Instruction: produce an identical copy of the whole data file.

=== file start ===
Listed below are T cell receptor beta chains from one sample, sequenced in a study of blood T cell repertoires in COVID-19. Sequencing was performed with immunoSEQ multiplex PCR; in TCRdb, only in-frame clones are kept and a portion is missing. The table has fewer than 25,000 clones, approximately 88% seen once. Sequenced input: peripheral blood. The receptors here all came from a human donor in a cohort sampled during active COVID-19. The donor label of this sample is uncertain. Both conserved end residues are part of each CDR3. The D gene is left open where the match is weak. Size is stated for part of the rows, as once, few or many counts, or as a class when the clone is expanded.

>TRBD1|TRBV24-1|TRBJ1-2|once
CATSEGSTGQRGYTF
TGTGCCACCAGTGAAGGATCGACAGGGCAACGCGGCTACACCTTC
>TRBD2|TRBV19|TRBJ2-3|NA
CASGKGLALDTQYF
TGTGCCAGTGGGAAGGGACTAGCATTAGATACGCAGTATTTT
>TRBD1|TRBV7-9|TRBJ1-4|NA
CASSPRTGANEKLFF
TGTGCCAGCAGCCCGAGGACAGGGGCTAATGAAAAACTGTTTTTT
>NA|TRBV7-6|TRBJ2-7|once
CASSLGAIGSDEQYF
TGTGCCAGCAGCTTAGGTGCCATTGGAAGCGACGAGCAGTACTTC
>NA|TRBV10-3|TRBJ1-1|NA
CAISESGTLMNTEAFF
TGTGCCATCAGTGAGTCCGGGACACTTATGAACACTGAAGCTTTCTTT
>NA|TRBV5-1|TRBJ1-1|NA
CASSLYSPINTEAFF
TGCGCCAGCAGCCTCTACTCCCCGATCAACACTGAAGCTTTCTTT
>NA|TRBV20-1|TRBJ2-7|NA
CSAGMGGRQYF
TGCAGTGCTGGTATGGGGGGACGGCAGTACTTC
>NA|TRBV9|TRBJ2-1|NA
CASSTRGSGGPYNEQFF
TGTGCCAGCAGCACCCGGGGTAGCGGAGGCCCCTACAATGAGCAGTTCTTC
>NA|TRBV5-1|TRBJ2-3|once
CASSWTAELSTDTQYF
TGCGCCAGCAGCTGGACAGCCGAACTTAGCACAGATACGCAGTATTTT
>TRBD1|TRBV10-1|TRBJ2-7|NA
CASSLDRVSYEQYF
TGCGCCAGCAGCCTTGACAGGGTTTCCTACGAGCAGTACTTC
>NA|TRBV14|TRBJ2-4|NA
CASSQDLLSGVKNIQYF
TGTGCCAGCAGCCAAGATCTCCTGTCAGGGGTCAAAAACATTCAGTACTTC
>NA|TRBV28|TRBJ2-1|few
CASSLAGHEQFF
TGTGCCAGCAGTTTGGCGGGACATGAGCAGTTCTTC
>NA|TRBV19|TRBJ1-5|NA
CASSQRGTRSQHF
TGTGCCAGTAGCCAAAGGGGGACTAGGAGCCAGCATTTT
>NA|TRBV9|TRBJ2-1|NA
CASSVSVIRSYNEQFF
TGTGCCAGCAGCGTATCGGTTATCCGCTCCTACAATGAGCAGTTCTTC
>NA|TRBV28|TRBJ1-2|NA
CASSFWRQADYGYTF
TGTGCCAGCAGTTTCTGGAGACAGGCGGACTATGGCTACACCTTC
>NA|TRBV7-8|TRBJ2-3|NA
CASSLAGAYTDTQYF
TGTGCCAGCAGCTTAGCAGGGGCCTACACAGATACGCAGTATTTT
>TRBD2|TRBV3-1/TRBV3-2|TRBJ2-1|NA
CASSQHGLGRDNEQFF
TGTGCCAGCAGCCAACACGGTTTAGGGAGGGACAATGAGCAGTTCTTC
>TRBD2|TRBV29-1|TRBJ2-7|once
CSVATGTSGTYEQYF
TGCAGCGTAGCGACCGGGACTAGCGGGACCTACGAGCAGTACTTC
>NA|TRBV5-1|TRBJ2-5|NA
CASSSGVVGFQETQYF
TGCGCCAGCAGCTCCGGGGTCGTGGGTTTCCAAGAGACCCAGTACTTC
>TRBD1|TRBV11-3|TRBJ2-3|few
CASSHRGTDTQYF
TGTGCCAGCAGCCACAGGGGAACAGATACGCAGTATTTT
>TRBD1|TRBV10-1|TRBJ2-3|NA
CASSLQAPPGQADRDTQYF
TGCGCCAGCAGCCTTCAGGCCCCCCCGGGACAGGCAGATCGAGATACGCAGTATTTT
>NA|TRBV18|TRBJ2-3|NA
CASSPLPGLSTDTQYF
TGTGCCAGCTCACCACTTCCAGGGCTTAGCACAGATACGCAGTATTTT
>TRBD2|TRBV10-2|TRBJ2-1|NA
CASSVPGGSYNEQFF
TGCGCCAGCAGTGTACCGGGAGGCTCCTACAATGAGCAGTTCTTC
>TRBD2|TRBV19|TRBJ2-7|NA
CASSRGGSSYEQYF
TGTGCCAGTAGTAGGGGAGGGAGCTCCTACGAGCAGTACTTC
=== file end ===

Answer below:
Listed below are T cell receptor beta chains from one sample, sequenced in a study of blood T cell repertoires in COVID-19. Sequencing was performed with immunoSEQ multiplex PCR; in TCRdb, only in-frame clones are kept and a portion is missing. The table has fewer than 25,000 clones, approximately 88% seen once. Sequenced input: peripheral blood. The receptors here all came from a human donor in a cohort sampled during active COVID-19. The donor label of this sample is uncertain. Both conserved end residues are part of each CDR3. The D gene is left open where the match is weak. Size is stated for part of the rows, as once, few or many counts, or as a class when the clone is expanded.

>TRBD1|TRBV24-1|TRBJ1-2|once
CATSEGSTGQRGYTF
TGTGCCACCAGTGAAGGATCGACAGGGCAACGCGGCTACACCTTC
>TRBD2|TRBV19|TRBJ2-3|NA
CASGKGLALDTQYF
TGTGCCAGTGGGAAGGGACTAGCATTAGATACGCAGTATTTT
>TRBD1|TRBV7-9|TRBJ1-4|NA
CASSPRTGANEKLFF
TGTGCCAGCAGCCCGAGGACAGGGGCTAATGAAAAACTGTTTTTT
>NA|TRBV7-6|TRBJ2-7|once
CASSLGAIGSDEQYF
TGTGCCAGCAGCTTAGGTGCCATTGGAAGCGACGAGCAGTACTTC
>NA|TRBV10-3|TRBJ1-1|NA
CAISESGTLMNTEAFF
TGTGCCATCAGTGAGTCCGGGACACTTATGAACACTGAAGCTTTCTTT
>NA|TRBV5-1|TRBJ1-1|NA
CASSLYSPINTEAFF
TGCGCCAGCAGCCTCTACTCCCCGATCAACACTGAAGCTTTCTTT
>NA|TRBV20-1|TRBJ2-7|NA
CSAGMGGRQYF
TGCAGTGCTGGTATGGGGGGACGGCAGTACTTC
>NA|TRBV9|TRBJ2-1|NA
CASSTRGSGGPYNEQFF
TGTGCCAGCAGCACCCGGGGTAGCGGAGGCCCCTACAATGAGCAGTTCTTC
>NA|TRBV5-1|TRBJ2-3|once
CASSWTAELSTDTQYF
TGCGCCAGCAGCTGGACAGCCGAACTTAGCACAGATACGCAGTATTTT
>TRBD1|TRBV10-1|TRBJ2-7|NA
CASSLDRVSYEQYF
TGCGCCAGCAGCCTTGACAGGGTTTCCTACGAGCAGTACTTC
>NA|TRBV14|TRBJ2-4|NA
CASSQDLLSGVKNIQYF
TGTGCCAGCAGCCAAGATCTCCTGTCAGGGGTCAAAAACATTCAGTACTTC
>NA|TRBV28|TRBJ2-1|few
CASSLAGHEQFF
TGTGCCAGCAGTTTGGCGGGACATGAGCAGTTCTTC
>NA|TRBV19|TRBJ1-5|NA
CASSQRGTRSQHF
TGTGCCAGTAGCCAAAGGGGGACTAGGAGCCAGCATTTT
>NA|TRBV9|TRBJ2-1|NA
CASSVSVIRSYNEQFF
TGTGCCAGCAGCGTATCGGTTATCCGCTCCTACAATGAGCAGTTCTTC
>NA|TRBV28|TRBJ1-2|NA
CASSFWRQADYGYTF
TGTGCCAGCAGTTTCTGGAGACAGGCGGACTATGGCTACACCTTC
>NA|TRBV7-8|TRBJ2-3|NA
CASSLAGAYTDTQYF
TGTGCCAGCAGCTTAGCAGGGGCCTACACAGATACGCAGTATTTT
>TRBD2|TRBV3-1/TRBV3-2|TRBJ2-1|NA
CASSQHGLGRDNEQFF
TGTGCCAGCAGCCAACACGGTTTAGGGAGGGACAATGAGCAGTTCTTC
>TRBD2|TRBV29-1|TRBJ2-7|once
CSVATGTSGTYEQYF
TGCAGCGTAGCGACCGGGACTAGCGGGACCTACGAGCAGTACTTC
>NA|TRBV5-1|TRBJ2-5|NA
CASSSGVVGFQETQYF
TGCGCCAGCAGCTCCGGGGTCGTGGGTTTCCAAGAGACCCAGTACTTC
>TRBD1|TRBV11-3|TRBJ2-3|few
CASSHRGTDTQYF
TGTGCCAGCAGCCACAGGGGAACAGATACGCAGTATTTT
>TRBD1|TRBV10-1|TRBJ2-3|NA
CASSLQAPPGQADRDTQYF
TGCGCCAGCAGCCTTCAGGCCCCCCCGGGACAGGCAGATCGAGATACGCAGTATTTT
>NA|TRBV18|TRBJ2-3|NA
CASSPLPGLSTDTQYF
TGTGCCAGCTCACCACTTCCAGGGCTTAGCACAGATACGCAGTATTTT
>TRBD2|TRBV10-2|TRBJ2-1|NA
CASSVPGGSYNEQFF
TGCGCCAGCAGTGTACCGGGAGGCTCCTACAATGAGCAGTTCTTC
>TRBD2|TRBV19|TRBJ2-7|NA
CASSRGGSSYEQYF
TGTGCCAGTAGTAGGGGAGGGAGCTCCTACGAGCAGTACTTC